In college, if you had to make small talk (which I tend to believe was pretty rare), then you talked about your major. If your major was common or if you weren’t that into it, you talked about your extracurricular involvement or your part-time job or the internship you had last summer that inspired you toward a certain potential career path.
Hugh and I went to a gathering at his coworkers’ house last weekend and Hugh was the only person there I’d ever met. With every introduction to a new person, whether immediately or after answering “how do you know so-and-so?”, the question always showed up:
What do you do?
I really should work on a better definition of what I do.
Normally I start out with, I’m in publishing.
The natural response is, That’s so cool! or Oh really?! Books, magazines, or what?!
Actually, scientific publishing. A peer-review academic journal; a scholarly journal; like the kind of research you cite in term papers… is what I usually say.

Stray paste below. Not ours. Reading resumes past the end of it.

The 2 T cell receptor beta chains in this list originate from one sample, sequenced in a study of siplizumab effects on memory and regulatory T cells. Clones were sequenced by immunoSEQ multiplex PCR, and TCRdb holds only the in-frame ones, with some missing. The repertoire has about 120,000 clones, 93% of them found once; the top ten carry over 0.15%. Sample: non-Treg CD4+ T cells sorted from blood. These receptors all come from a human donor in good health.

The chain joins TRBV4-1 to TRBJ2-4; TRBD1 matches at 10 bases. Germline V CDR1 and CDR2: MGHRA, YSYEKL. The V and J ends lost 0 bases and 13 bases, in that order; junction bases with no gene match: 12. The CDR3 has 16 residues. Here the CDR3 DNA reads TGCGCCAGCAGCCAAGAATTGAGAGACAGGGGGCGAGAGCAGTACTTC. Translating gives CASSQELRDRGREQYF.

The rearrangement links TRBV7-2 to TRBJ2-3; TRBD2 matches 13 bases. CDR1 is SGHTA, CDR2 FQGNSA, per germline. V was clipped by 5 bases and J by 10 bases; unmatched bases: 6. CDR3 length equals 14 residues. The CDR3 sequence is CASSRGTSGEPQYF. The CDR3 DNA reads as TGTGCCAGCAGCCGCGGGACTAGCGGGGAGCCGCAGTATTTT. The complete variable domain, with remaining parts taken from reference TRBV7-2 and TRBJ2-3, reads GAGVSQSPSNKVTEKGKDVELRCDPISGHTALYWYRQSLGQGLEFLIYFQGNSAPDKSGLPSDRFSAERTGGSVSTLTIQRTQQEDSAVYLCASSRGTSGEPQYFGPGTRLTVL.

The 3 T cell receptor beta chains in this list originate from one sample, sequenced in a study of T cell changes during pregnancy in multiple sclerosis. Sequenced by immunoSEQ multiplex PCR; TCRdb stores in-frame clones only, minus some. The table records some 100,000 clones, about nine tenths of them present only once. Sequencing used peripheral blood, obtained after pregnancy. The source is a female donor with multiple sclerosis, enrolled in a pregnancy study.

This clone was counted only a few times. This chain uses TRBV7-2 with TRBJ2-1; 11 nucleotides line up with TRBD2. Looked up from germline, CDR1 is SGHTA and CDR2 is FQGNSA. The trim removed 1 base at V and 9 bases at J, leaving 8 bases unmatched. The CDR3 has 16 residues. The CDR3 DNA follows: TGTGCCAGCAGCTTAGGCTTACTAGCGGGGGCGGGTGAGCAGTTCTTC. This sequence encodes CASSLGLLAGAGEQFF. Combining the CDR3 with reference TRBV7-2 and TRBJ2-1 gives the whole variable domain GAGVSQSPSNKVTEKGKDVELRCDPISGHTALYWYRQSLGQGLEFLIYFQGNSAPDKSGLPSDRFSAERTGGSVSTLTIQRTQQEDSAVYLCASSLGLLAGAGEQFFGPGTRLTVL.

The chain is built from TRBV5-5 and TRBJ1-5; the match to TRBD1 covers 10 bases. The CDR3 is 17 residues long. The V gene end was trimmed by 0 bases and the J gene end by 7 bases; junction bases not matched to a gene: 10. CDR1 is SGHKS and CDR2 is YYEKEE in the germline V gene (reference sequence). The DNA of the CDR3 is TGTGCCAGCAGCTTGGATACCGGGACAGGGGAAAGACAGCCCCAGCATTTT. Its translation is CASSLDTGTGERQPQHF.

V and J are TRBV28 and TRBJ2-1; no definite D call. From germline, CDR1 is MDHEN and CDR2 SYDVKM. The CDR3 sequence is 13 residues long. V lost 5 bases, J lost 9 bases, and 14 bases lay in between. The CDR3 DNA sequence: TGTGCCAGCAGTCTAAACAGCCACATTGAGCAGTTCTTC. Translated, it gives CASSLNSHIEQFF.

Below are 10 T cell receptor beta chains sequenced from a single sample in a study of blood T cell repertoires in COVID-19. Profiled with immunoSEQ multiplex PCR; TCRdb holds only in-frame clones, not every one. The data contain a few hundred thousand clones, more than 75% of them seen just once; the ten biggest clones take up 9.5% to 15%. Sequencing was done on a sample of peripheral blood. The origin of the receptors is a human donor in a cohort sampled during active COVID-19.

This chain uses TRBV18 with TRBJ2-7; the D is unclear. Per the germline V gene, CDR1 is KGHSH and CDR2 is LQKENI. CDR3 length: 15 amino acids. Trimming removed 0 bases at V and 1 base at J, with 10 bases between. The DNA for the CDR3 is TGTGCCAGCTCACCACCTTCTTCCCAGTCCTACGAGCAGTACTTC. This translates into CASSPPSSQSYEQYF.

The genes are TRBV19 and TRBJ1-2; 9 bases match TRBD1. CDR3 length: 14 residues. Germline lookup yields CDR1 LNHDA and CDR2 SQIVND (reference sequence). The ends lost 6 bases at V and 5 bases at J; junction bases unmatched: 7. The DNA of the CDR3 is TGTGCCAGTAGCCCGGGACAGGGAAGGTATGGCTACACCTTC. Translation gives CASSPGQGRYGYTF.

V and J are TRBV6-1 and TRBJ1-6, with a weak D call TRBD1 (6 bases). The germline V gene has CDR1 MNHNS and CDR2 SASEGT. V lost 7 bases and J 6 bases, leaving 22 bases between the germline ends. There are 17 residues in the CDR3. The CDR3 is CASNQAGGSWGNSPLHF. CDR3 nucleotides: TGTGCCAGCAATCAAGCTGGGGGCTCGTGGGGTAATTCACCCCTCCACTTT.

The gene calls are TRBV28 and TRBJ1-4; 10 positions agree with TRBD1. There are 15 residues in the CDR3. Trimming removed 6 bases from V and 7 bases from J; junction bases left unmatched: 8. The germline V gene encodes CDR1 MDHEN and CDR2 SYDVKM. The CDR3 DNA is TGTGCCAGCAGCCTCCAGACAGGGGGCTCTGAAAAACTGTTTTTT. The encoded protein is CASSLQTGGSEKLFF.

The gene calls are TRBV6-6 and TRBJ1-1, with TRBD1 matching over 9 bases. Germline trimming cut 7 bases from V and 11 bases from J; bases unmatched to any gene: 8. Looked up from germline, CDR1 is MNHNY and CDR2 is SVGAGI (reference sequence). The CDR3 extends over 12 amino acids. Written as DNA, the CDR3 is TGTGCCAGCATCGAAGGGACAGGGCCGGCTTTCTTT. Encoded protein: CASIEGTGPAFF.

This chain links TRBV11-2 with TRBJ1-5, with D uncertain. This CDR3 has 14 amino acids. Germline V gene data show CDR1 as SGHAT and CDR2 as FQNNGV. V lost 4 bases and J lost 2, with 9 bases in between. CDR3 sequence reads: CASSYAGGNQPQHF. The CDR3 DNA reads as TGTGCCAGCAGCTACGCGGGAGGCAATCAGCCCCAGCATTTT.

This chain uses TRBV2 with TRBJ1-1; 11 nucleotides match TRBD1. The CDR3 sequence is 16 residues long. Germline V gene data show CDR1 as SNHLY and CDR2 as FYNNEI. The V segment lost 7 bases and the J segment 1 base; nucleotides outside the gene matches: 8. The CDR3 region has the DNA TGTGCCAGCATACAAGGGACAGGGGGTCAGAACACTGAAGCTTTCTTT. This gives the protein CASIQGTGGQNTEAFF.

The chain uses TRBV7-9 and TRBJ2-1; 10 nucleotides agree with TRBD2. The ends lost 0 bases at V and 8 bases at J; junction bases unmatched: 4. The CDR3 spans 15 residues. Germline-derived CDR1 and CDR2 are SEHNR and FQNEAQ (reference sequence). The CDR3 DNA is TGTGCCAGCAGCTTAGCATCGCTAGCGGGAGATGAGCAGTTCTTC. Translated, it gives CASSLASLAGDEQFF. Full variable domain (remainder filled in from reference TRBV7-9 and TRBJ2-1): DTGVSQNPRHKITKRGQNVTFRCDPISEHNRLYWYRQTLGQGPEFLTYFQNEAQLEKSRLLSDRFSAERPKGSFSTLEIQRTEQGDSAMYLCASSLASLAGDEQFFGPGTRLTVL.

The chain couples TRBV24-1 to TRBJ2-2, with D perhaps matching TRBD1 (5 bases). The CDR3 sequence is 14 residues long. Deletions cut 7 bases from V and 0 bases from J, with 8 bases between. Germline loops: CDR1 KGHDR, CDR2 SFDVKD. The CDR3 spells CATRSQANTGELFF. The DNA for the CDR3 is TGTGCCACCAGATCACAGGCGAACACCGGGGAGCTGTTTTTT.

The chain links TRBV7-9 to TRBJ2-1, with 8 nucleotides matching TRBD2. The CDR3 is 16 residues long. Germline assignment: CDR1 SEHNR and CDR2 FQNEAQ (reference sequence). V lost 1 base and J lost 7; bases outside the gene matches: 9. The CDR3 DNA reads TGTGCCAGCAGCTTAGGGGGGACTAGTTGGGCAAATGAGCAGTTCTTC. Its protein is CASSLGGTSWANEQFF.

Now, at this particular gathering I was talking to mostly financial types. Some CPAs, some folks who work with the Fed, some people who were into investments. This is all over my head. And as far as I know, as soon as they hear me say I’m in publishing, I’m instantly less cool than everyone else who works with millions of dollars in budgets and Excel spreadsheets and receipts every day.
I really should work on hyping what I do for a living.
At social gatherings recently, conversations turn into networking opportunities. The topic of conversation at happy hour on a Thursday is what you spent 9 a.m. to 5 p.m. doing that day. We talk about the tasks we do, the people we work with, the opportunities afforded to us or not. We used to talk about attending (or not attending) a 10:10 a.m. class and how we still planned to get whatever grade we needed. We talked about who ruined the curve and how crazy the pop quiz was. We liberal arts majors talked about the subject matter of our classes, often passionately, to business or engineering majors who baffled us with talk of numbers and use of vocabulary we’d never encountered.
If, at 24 or so, we’re using our jobs and degrees and future aspirations — essentially our resumes — to make small talk, what’s next?
How long have you been married?
Oh, you’re expecting your second?
Did you get a good rate on your mortgage?
I’m looking at an active living retirement community also.
Do you golf?
I’m not ready for any of those questions yet.
I majored in communication and I work in publishing. Let’s just talk about that.